Díaz-Canel on Sunday told reporters that under the next government, “The people will participate in the decisions that the government takes… There has to be a focus on ties to, links with, the people,” reports the Associated Press.
Despite the forthcoming presidential leadership change Cubans do not expect dramatic changes to occur in the single-party system. President Raúl Castro will remain head of the Communist Party, which drives official policy in Cuba.
Preliminary returns from the one-party vote indicated lower than normal turnout for the election, at just below 86 percent of eligible voters, but the official figures place turnout at 89 percent, a slight increase over the 2015 elections, reports the Miami Herald.
Cuba’s electoral process began in November 2017. In participatory forums, Cubans chose delegates at the local level to serve in 168 municipal assemblies. A party-controlled commission composed of mass and social organizations, and designed to represent the people, consults with the municipal assemblies in order to compile candidature slates for provincial delegates and the Members of the National Assembly (currently comprised of 612 members or deputies). Cuban voters ratify the selections at the ballot box. Cuba’s president is then elected by the National Assembly.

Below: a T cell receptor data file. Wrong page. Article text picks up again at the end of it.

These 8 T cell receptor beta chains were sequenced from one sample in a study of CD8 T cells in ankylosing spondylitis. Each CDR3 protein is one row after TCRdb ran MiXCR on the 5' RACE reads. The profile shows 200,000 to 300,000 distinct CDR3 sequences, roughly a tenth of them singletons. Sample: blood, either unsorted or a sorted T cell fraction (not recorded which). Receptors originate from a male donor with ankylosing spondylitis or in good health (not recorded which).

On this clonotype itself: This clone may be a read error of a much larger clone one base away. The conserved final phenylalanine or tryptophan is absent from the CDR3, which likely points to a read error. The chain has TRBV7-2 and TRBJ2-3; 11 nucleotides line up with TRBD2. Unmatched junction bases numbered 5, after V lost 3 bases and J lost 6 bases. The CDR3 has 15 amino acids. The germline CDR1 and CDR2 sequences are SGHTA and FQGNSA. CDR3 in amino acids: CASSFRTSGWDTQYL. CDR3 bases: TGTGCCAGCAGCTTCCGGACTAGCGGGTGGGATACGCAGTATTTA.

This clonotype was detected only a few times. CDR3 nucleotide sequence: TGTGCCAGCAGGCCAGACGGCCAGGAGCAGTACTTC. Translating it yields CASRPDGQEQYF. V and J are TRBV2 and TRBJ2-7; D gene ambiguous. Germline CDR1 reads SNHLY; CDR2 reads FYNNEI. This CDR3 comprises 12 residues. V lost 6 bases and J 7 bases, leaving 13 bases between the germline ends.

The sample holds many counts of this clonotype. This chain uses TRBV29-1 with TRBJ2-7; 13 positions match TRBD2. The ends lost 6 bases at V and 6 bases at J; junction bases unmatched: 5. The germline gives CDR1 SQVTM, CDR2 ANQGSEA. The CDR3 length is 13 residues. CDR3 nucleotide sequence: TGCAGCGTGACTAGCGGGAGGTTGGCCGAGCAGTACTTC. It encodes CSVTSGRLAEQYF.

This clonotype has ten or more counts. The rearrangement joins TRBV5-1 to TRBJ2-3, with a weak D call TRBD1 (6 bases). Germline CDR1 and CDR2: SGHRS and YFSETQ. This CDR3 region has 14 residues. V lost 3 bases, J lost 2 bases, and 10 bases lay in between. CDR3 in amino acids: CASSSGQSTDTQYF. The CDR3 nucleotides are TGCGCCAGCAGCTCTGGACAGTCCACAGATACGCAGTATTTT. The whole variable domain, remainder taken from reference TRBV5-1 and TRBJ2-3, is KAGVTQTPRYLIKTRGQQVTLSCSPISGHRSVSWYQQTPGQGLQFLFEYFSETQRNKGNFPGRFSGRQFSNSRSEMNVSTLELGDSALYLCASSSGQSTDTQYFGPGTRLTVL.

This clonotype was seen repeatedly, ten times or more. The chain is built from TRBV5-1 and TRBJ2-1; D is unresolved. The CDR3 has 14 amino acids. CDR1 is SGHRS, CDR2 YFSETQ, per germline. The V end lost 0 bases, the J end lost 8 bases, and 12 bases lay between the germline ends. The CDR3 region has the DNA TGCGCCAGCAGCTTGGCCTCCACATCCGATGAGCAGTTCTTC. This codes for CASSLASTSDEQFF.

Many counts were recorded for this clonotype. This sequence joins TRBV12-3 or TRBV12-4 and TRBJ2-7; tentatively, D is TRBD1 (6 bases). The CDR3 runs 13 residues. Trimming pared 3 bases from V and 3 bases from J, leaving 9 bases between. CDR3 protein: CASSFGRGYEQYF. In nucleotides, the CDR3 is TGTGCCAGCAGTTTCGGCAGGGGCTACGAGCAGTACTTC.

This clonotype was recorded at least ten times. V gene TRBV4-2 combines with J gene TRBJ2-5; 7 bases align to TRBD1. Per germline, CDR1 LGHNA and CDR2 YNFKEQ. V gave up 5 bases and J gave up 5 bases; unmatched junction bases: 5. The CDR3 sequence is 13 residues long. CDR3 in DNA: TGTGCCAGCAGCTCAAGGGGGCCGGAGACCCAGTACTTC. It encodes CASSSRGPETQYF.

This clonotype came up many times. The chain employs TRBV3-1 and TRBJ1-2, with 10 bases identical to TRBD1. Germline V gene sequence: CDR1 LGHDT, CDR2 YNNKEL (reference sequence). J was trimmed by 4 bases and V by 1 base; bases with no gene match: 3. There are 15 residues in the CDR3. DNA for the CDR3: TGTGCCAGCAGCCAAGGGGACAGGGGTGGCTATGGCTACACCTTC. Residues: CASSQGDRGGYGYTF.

CUBA’S FOREIGN RELATIONS
Cuba will receive $25 million from the OPEC Fund for International Development (OFID) to fund upgrades to the water supply and sanitation system in Havana, reports Prensa Latina. The investment will make infrastructure improvements in more than 60 percent of the city, impacting 30,000 residents, and will extend to the city’s periphery through 2021.
The project comes on the heels of a $10 million donation by Japan to purchase sanitation equipment for Havana announced in February and a $45 million loan agreement by OFID to support Cuba’s solar power program announced last week.
In Cuba, let’s get back in the game, Emily Mendrala, The Hill
CDA Executive Director Emily Mendrala makes the case for increased diplomatic engagement with Cuba at a critical moment in Cuba’s history.
Havana’s symphony of sound, Reif Larsen, New York Times
Novelist and filmmaker Reif Larsen recounts his trip to Havana in January, describing his first experience of the island’s rich culture.
Exploring the mysteries of Cuba’s coral reefs, Bryn Nelson, Science News for Students
Science writer Bryn Nelson explores Cuba’s robust coral reefs and discusses lessons for marine ecosystem revitalization and protection worldwide.
CNN gives a virtual tour of the Partagás cigar factory in Havana, which has produced hand-rolled cigars since 1845.
Film: Ghost Town to Havana, April 17, Atlas Performing Arts Center
DC’s Atlas Performing Art Center presents an inspiring film about an Afro-Cuban youth baseball coach from Havana, an African-American coach from Oakland, California, and the friendships developed between the coaches and their players.
Artes de Cuba: From the Island to the World, May 8-20, The Kennedy Center
The John F. Kennedy Center for the Performing Arts will host a two-week international festival celebrating Cuban culture, featuring music, dance, theater, visual art, and more.